Step 1 toward better site accessibility is simply knowing where you stand. Sean Bradley is co-founder, president and chief strategy officer of AudioEye, a company that uses machine learning and artificial intelligence to analyze and dynamically manipulate clients’ web content for better accessibility. “Nine times out of 10, we get a phone call because somebody got served a legal demand letter or a lawsuit, and they didn’t know that ADA applying to websites was even a thing. What it comes down to is education, we call it the ‘inclusion revolution,’” says Bradley, who launched his company in 2005 after his brother learned he had a degenerative eye disease.
While companies such as AudioEye can do the heavy lifting for site adjustments, companies can conduct their own accessibility audits using such tools as Google Chrome Auditor to determine where they’re falling short. Simply attempting to navigate the site without the aid of a mouse also will give companies a good idea as to how easy or difficult it is for a disabled visitor.
As part of the modification process, Bradley recommends that website owners establish a grievance procedure so site visitors who encounter an access barrier have a mechanism to report issues and a direct interface for doing so, whether that’s sending an email, making a phone call, or submitting an accessible web form. This information is typically promoted within the accessibility statements you’ll find on some company websites—such as those found at Princess House, Jeunesse, MONAT and Nu Skin.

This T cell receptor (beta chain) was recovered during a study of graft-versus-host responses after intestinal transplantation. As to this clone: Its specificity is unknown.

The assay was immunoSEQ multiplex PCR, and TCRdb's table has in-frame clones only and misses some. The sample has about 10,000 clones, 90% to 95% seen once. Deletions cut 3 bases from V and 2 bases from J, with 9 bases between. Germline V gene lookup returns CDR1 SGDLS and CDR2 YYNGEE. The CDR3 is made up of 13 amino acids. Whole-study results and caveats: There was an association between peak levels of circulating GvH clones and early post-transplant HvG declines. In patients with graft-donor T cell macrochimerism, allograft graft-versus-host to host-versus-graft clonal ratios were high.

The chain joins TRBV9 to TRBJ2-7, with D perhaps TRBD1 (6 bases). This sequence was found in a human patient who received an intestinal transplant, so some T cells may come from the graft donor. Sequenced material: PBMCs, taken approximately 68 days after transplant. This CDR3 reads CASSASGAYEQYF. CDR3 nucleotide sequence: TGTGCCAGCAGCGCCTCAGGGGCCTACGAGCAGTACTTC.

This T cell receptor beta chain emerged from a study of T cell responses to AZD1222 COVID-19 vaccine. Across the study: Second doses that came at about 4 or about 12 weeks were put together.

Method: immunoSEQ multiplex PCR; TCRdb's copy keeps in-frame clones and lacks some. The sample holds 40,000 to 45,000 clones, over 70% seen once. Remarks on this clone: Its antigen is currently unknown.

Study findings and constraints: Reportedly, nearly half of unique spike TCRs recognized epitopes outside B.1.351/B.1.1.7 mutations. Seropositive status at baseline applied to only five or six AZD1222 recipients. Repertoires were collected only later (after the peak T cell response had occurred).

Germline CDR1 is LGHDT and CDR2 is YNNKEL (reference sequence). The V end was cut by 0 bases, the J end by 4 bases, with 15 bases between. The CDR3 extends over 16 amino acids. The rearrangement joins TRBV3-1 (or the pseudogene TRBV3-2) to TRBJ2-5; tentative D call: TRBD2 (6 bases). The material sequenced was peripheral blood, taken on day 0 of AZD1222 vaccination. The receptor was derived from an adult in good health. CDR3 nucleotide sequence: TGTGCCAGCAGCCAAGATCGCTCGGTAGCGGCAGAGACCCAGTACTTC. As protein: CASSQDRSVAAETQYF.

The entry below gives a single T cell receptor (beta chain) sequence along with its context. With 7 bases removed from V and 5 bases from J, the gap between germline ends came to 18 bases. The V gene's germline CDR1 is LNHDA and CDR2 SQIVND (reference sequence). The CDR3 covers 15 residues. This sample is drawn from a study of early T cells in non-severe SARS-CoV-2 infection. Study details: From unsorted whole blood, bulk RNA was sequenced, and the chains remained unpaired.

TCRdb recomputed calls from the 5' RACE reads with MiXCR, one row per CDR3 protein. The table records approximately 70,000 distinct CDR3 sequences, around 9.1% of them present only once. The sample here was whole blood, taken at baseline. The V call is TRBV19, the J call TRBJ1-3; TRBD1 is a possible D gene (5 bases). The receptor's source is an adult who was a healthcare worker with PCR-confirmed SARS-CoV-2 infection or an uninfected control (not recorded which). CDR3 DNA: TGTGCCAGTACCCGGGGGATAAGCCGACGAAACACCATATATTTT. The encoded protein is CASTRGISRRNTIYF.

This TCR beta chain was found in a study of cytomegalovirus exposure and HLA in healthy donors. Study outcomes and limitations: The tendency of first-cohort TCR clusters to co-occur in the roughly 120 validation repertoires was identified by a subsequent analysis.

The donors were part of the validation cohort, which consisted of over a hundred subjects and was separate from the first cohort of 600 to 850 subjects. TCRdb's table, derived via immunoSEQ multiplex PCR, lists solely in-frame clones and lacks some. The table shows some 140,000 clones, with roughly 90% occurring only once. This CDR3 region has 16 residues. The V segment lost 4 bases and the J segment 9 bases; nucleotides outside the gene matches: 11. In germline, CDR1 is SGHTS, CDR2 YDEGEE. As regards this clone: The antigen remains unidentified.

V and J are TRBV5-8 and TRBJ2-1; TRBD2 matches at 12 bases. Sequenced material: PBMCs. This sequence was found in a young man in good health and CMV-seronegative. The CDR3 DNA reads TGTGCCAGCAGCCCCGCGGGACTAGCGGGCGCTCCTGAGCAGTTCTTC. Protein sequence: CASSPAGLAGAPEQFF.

Mobile assets also are potentially vulnerable to lawsuits if they present access barriers. Bradley says there have been recent lawsuits filed specific to native apps. If a company is rebuilding its website, a “mobile first” will help ensure a consistent experience across the board. App designers and developers increasingly have been referring to WCAG AA 2.1 guidelines to ensure their digital assets are accessible.
According to Bradley, the expense associated with achieving and sustaining compliance varies based on the size and complexity of the website, and the approach taken to test and remediate issues. In the future, increased automation will reduce the manual component of making sites accessible and make the transition more cost-effective, he says.
Compliance isn’t a one-and-done project; it’s an ongoing process as new content is added. Getting out ahead of these challenges today can mitigate risk tomorrow.
Josh Bennett, director of UX at LifeVantage, recommends that companies looking to become more compliant read up on ADA regulations and “make it a part of how you write code every day. It’s a mindset. If you’re going to build a commercial building, it has to have a wheelchair access ramp. Why would you build a website these days and cut off someone with a disability?”
Link to share this article: https://socialsellingnews.com/link/lawsuits-target-ada-web-compliance-1358/